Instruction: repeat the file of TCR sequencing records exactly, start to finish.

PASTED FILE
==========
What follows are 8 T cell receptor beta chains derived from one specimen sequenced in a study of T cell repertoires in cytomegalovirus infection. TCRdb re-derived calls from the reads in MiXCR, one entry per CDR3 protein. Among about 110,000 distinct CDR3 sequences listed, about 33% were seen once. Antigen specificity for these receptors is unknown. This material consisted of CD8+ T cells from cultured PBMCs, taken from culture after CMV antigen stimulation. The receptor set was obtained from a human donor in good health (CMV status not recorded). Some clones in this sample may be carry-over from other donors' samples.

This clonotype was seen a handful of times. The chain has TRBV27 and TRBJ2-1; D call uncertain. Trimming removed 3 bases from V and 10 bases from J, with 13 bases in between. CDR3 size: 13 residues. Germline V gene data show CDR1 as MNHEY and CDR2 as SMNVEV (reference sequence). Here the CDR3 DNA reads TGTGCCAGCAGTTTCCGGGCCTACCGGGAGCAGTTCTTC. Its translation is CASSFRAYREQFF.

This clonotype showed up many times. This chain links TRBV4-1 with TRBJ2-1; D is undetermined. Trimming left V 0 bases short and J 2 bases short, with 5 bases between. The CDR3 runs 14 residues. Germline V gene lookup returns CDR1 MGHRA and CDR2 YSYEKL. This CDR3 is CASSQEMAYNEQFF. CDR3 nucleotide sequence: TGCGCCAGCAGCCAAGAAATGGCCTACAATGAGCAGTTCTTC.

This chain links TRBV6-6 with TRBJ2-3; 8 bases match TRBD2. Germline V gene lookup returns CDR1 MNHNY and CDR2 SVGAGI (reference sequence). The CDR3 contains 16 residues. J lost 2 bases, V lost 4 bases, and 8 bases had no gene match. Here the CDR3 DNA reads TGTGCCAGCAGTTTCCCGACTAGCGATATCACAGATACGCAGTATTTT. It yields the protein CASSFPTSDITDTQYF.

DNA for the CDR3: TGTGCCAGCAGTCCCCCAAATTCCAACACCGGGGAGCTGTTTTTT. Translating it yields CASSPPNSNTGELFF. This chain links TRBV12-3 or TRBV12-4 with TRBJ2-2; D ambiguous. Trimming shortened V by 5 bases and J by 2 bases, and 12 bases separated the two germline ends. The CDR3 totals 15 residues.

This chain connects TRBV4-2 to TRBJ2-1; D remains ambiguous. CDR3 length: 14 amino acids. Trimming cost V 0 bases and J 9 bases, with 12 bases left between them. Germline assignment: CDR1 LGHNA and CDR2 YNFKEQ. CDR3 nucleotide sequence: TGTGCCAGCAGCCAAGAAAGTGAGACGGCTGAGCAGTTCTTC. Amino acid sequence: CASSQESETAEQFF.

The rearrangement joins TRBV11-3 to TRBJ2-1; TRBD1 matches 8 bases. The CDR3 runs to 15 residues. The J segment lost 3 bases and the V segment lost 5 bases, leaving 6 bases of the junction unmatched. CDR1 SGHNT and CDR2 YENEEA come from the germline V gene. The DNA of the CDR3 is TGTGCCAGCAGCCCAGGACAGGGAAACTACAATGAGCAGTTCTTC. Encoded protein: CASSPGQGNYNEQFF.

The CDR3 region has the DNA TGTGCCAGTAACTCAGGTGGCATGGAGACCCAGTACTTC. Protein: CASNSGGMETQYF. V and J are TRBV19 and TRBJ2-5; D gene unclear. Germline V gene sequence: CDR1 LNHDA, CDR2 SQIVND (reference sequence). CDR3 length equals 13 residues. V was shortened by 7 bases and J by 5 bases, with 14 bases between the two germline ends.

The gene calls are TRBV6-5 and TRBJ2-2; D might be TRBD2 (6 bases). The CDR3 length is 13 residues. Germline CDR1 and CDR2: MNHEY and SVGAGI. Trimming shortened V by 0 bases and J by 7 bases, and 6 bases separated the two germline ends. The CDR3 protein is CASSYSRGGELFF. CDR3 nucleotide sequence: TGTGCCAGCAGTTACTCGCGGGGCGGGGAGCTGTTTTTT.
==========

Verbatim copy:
What follows are 8 T cell receptor beta chains derived from one specimen sequenced in a study of T cell repertoires in cytomegalovirus infection. TCRdb re-derived calls from the reads in MiXCR, one entry per CDR3 protein. Among about 110,000 distinct CDR3 sequences listed, about 33% were seen once. Antigen specificity for these receptors is unknown. This material consisted of CD8+ T cells from cultured PBMCs, taken from culture after CMV antigen stimulation. The receptor set was obtained from a human donor in good health (CMV status not recorded). Some clones in this sample may be carry-over from other donors' samples.

This clonotype was seen a handful of times. The chain has TRBV27 and TRBJ2-1; D call uncertain. Trimming removed 3 bases from V and 10 bases from J, with 13 bases in between. CDR3 size: 13 residues. Germline V gene data show CDR1 as MNHEY and CDR2 as SMNVEV (reference sequence). Here the CDR3 DNA reads TGTGCCAGCAGTTTCCGGGCCTACCGGGAGCAGTTCTTC. Its translation is CASSFRAYREQFF.

This clonotype showed up many times. This chain links TRBV4-1 with TRBJ2-1; D is undetermined. Trimming left V 0 bases short and J 2 bases short, with 5 bases between. The CDR3 runs 14 residues. Germline V gene lookup returns CDR1 MGHRA and CDR2 YSYEKL. This CDR3 is CASSQEMAYNEQFF. CDR3 nucleotide sequence: TGCGCCAGCAGCCAAGAAATGGCCTACAATGAGCAGTTCTTC.

This chain links TRBV6-6 with TRBJ2-3; 8 bases match TRBD2. Germline V gene lookup returns CDR1 MNHNY and CDR2 SVGAGI (reference sequence). The CDR3 contains 16 residues. J lost 2 bases, V lost 4 bases, and 8 bases had no gene match. Here the CDR3 DNA reads TGTGCCAGCAGTTTCCCGACTAGCGATATCACAGATACGCAGTATTTT. It yields the protein CASSFPTSDITDTQYF.

DNA for the CDR3: TGTGCCAGCAGTCCCCCAAATTCCAACACCGGGGAGCTGTTTTTT. Translating it yields CASSPPNSNTGELFF. This chain links TRBV12-3 or TRBV12-4 with TRBJ2-2; D ambiguous. Trimming shortened V by 5 bases and J by 2 bases, and 12 bases separated the two germline ends. The CDR3 totals 15 residues.

This chain connects TRBV4-2 to TRBJ2-1; D remains ambiguous. CDR3 length: 14 amino acids. Trimming cost V 0 bases and J 9 bases, with 12 bases left between them. Germline assignment: CDR1 LGHNA and CDR2 YNFKEQ. CDR3 nucleotide sequence: TGTGCCAGCAGCCAAGAAAGTGAGACGGCTGAGCAGTTCTTC. Amino acid sequence: CASSQESETAEQFF.

The rearrangement joins TRBV11-3 to TRBJ2-1; TRBD1 matches 8 bases. The CDR3 runs to 15 residues. The J segment lost 3 bases and the V segment lost 5 bases, leaving 6 bases of the junction unmatched. CDR1 SGHNT and CDR2 YENEEA come from the germline V gene. The DNA of the CDR3 is TGTGCCAGCAGCCCAGGACAGGGAAACTACAATGAGCAGTTCTTC. Encoded protein: CASSPGQGNYNEQFF.

The CDR3 region has the DNA TGTGCCAGTAACTCAGGTGGCATGGAGACCCAGTACTTC. Protein: CASNSGGMETQYF. V and J are TRBV19 and TRBJ2-5; D gene unclear. Germline V gene sequence: CDR1 LNHDA, CDR2 SQIVND (reference sequence). CDR3 length equals 13 residues. V was shortened by 7 bases and J by 5 bases, with 14 bases between the two germline ends.

The gene calls are TRBV6-5 and TRBJ2-2; D might be TRBD2 (6 bases). The CDR3 length is 13 residues. Germline CDR1 and CDR2: MNHEY and SVGAGI. Trimming shortened V by 0 bases and J by 7 bases, and 6 bases separated the two germline ends. The CDR3 protein is CASSYSRGGELFF. CDR3 nucleotide sequence: TGTGCCAGCAGTTACTCGCGGGGCGGGGAGCTGTTTTTT.